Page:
There are no Irish characters in his book, yet his roots are firmly in Ireland. He comes from Limerick, went to school in Glenstal Abbey and then on to Trinity College Dublin.
His desire to write started in Ireland. As a schoolboy reading two novels a day, a monk, Fr Patrick Hederman, once remarked that one day he might write a passable novel.
“I filed that away,” he says.
There was another influence at Glenstal too. The monks had an extensive collection of icons. Remembering their power, Ryan uses one at the centre of the plot for The Holy Thief. This debut is a powerful tale set in 1930s Russia when Stalin’s reign of terror was gaining ground.
A feisty detective novel, it’s atmospheric, beautifully written and meticulously researched. There’s a high body count, but the reader comes away with a better understanding of communism, and of how it feels to live in a community when you can’t trust anyone.
The road to writing, though, was a rocky one.
“I studied law at Trinity,” says Ryan. “It was a random choice. I had the right points for it. If I’d had more I would have done psychology; less, I’d have done English. But it did appeal. Rumpole of the Bailey was on TV at the time and Rumpole looked like a very engaging fellow.”
With no hope of employment in Ireland, Ryan emigrated to London. He trained for a year before becoming a pupil at the bar, but he didn’t last there long.
“I hadn’t enough money to carry on not earning, so when I’d borrowed £10,000, I thought I’d better get a proper job.”
A friend found him a job in Deutsche Bank where he worked for six years on derivatives contracts. Meanwhile, he tried his hand writing screenplays, and when one was optioned, he left to pursue the writing dream. Having read The Holy Thief, I assumed this screenplay would involve tension and murder, but not so.
“It was a rom com, revolving around a missing lottery ticket.” So he has a soft side then? “Absolutely.” He loves romantic comedy, and thinks Pride and Prejudice is one of the best books ever written. “The structure is perfect,” he says.
Ryan moved to Devon for a while, but after four years of talking to the film guys, his screenplay was dropped.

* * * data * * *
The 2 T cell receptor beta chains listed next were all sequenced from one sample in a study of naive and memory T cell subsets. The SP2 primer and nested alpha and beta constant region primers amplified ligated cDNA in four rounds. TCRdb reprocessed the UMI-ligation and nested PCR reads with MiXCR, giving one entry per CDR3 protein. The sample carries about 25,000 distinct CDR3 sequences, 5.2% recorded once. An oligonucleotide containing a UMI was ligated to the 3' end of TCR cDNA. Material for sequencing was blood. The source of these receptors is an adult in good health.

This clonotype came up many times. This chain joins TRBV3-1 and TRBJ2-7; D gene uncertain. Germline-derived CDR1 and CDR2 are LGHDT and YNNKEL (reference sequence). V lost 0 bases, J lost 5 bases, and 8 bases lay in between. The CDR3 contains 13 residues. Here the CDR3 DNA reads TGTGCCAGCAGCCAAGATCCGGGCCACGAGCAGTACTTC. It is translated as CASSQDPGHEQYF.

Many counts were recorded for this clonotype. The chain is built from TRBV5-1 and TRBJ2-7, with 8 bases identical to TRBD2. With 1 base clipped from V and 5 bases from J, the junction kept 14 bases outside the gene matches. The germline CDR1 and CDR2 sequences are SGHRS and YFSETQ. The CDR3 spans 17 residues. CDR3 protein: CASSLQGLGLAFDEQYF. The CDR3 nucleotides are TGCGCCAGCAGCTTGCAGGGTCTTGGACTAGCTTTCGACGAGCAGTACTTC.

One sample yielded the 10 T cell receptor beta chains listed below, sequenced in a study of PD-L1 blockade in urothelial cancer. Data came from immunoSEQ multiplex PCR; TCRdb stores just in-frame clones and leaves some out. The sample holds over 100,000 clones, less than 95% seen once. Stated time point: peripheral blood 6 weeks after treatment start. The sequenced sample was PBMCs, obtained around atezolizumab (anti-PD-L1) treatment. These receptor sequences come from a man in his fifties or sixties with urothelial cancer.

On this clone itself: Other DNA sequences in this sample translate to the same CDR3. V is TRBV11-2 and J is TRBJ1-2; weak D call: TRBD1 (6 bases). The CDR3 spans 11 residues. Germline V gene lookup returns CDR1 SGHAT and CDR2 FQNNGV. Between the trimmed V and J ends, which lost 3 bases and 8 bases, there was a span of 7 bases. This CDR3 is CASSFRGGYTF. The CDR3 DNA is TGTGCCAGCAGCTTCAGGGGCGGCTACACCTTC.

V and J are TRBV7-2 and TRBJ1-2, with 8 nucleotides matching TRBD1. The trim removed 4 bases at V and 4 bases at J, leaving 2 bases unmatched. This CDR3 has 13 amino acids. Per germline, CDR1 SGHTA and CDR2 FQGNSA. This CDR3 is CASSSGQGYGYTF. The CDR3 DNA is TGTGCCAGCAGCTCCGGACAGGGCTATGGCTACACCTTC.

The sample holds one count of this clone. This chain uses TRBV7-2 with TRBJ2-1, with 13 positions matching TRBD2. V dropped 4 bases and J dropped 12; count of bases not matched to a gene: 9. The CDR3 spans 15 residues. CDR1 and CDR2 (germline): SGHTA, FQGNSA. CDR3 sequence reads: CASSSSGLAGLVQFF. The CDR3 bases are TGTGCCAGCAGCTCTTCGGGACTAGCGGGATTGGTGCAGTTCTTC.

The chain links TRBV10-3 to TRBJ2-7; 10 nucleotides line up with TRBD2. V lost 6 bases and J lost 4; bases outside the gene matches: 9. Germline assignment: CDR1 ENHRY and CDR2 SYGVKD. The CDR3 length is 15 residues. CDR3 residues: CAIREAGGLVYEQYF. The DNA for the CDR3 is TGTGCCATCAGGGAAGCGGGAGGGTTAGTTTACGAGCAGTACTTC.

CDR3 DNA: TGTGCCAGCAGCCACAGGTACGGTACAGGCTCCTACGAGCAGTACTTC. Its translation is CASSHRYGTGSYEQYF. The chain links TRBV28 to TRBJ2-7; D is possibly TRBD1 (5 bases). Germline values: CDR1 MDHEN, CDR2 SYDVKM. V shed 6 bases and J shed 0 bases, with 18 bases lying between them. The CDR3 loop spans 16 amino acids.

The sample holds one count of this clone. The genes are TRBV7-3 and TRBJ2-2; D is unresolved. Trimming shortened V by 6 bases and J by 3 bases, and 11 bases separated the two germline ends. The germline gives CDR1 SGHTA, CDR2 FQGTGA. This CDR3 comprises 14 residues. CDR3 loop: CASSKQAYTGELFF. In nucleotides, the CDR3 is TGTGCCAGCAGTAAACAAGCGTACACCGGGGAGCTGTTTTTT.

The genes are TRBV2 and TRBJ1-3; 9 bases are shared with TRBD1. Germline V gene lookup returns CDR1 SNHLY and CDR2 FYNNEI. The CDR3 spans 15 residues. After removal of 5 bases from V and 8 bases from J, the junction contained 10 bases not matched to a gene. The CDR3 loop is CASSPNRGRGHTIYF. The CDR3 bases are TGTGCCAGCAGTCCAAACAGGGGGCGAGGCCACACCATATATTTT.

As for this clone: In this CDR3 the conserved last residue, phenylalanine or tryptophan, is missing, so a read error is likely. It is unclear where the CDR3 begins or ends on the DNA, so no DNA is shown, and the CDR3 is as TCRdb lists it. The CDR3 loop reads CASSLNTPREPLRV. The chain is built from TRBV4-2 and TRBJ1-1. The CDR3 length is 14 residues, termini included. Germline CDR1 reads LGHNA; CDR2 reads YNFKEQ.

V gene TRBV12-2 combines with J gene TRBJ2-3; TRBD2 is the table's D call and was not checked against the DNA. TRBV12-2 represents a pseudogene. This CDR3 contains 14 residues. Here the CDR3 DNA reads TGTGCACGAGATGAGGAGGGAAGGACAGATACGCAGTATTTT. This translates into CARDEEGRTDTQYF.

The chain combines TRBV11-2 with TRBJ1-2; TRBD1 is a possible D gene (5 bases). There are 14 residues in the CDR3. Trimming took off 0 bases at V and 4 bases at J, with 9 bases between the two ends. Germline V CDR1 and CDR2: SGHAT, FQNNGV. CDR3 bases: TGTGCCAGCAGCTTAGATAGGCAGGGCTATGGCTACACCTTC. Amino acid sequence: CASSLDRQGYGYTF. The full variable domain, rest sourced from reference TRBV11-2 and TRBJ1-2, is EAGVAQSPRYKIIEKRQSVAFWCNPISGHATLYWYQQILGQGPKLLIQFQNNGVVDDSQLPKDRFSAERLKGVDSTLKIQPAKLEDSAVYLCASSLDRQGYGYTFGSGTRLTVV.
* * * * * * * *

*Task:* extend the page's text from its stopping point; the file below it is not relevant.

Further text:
“There were lots of discussions. They were wondering would I change this character and that scene, and in the end they broke me. After a three or four year process I had no money at all, and there was little left of the original screenplay that everyone had liked.”
So it was back to the city of London; back to lucrative employment. But after a couple of years, feeling burnt out, he decided he had to change his life for the better. “I struggled on until 2003, then I headed off to Tuscany with Joanne, who later became my wife. I was writing a travelogue about cycling round Iceland. But I realised writing prose was very different to a screenplay, and I came home thinking of doing a course which would teach me structure.”
He found one, spending year at St Andrew’s University.
“There were such fantastic writers on that course. It was loosely structured. You learn as much from the other students and from reading their work in a critical way. I was writing short stories and I can see huge progression from the one I wrote to go on the course and the last one I wrote.” That last one was included in a collection in Germany where it garnered some encouraging reviews. And that gave William the confidence to embark on a full-time writing career. But how did he come up with the idea for The Holy Thief?
“I’d started another novel. It was more literary and with loose ideas. I didn’t know how it would end and I realised it wasn’t a book I would want to read. I was reading Alexander Dumas at the time. He is brilliant at finishing chapters and wanting to make you read on.
“I’d read Isaac Babel’s short stories and was working on a screenplay of his life (Babel was executed in Russia’s reign of terror). I found that whole period in Russia fascinating.
“I took a hero – Korolev, working with the Criminal Investigation Division of the Moscow Militia, who is not the brightest. I threw him in this situation and waited to see what would happen. I’m interested in dictatorship; in how ordinary people behave in extraordinary situations.
“You were required to give absolute loyalty in the Stalinist period. They were prepared to do bad things, believing that the end justified the means. Communism was a religion really. It offered paradise on earth and in the near future. The only way they could function was to believe, ‘this must mean something’.”
Ryan has been to Russia, but he didn’t return for research. He believes that pictures, memoirs and letters give a better understanding of historical Russia.
He continued to research as he wrote, checking the way people spoke to each other back then. And it reads with utmost authenticity.
Now working on a sequel which takes Korolev to the Ukraine, William has a tight, self-imposed deadline. Joanne, who works as a producer on BBC Radio Four, is expecting a baby in September.
Meanwhile, The Holy Thief has sold to Poland, Serbia, Czechoslovakia, France, Spain, Germany, Italy and to the US.
The book seems a clear winner. Ryan, though, isn’t sitting back. He’s waiting with trepidation for the reviews to arrive.
“My publishers have been encouraging, but putting a novel out is like giving people a pile of stones and saying, ‘throw something’.”